Let and be the operators defined in (1) which are differentiated by their kernels and . Let , denote the product and pseudoproduct of and , respectively. In [7], Calderón and Zygmund found that these operators are closely related to the second order linear elliptic equations with variable coefficients and established the following boundedness of the operators , , , , and on .

**Theorem A** (see [7]).* Let **, **, ** satisfy (2) and (3). Then*(1);(2);(3)

*In 2015, Chen and Zhu proved that Theorem A was also true on Weighted Lebesgue space and Morrey space (see [10]). In 2016, Tao and Yang obtained the boundedness of those operators on the weighted Morrey-Herz spaces (see [6]). A natural question is whether these operators also have boundedness on the weak Morrey-Herz spaces. The answer is affirmative. The main purpose of this paper is to generalize the above results to the cases of weak Morrey-Herz spaces ** (see Definition 7 in the next section).*

Our main results are stated as follows.

Theorem 1. *Let , and . Assume that is defined by (1) and , which satisfies (2) and (3), meets the following condition: Then one has*(1)*;*(2)*.*

*Theorem 2. Let , , and . Suppose that and satisfy (2) and (3). If satisfies (9) and satisfies then one has*

*Furthermore, we also consider the cases and . As we all know, is the square root of Laplacian operator and is the identity operator . In this case, we obtain the following results.*

*Theorem 3. Let and . Suppose that satisfies (2), (3), and (10). Then one has(1);(2);(3).*

*Theorem 4. Let and . Suppose that satisfies (2), (3), and Then one has(1);(2).*

*Theorem 5. Let and . Suppose that and satisfy (2) and (3). If satisfies (10) and satisfies (12), then one has *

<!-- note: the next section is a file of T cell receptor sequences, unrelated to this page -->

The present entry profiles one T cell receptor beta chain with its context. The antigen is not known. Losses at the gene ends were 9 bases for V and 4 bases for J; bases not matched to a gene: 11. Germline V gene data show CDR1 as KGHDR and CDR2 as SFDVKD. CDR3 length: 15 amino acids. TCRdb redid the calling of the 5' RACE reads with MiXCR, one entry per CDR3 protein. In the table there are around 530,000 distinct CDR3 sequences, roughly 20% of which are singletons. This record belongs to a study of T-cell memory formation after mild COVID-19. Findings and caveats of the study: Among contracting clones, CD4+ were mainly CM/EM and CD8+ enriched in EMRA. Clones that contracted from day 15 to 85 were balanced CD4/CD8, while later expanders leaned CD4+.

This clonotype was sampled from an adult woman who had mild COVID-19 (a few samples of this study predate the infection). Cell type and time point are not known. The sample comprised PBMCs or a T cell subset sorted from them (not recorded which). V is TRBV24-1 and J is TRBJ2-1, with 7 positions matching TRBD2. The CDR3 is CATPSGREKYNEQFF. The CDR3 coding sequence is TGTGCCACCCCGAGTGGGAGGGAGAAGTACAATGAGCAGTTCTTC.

*2. Preliminaries and Main Lemmas*

*2. Preliminaries and Main Lemmas*

*In this section, we shall recall the definitions of the homogeneous Morrey-Herz spaces and weak Morrey-Herz spaces. Furthermore, the weak estimates of defined by (6) and a class of Calderón-Zygmund operators will be established on Morrey-Herz spaces.*

*The well-known Morrey spaces, introduced originally by Morrey [11] in relation to the study of partial differential equations, were widely investigated during last decades, including the study of classical operators of harmonic analysis in various generalizations of these spaces. Morrey-type spaces appeared to be quite useful in the study of the local behavior of the solutions of partial differential equations, a priori estimates, and other topics. They are also widely used in applications to regularity properties of solutions to PDE including the study of Navier-Stokes equations (see [12] and references therein). The ideas of Morrey [11] were further developed by Campanato [13]. A more systematic study of these (and even more general) spaces, we refer the readers to see [12, 14–21]. In 1964, Beurling [22] first introduced some fundamental forms of Herz spaces to study convolution algebras. Later Herz [23] gave versions of the spaces defined below in a slightly different setting. Since then, the theory of Herz spaces has been significantly developed, and these spaces have turned out to be quite useful in harmonic analysis. For instance, they were used by Baernstein and Sawyer [24] to characterize the multipliers on the classical Hardy spaces and used by Lu and Yang [25] in the study of partial differential equations. More results and further details can be found in [26–28]. On the basis of above available results, the theory of the homogeneous Morrey-Herz spaces goes back to Lu-Xu [29] who considered the boundedness of a class of sublinear operators; also see [6, 30, 31] for more further results.*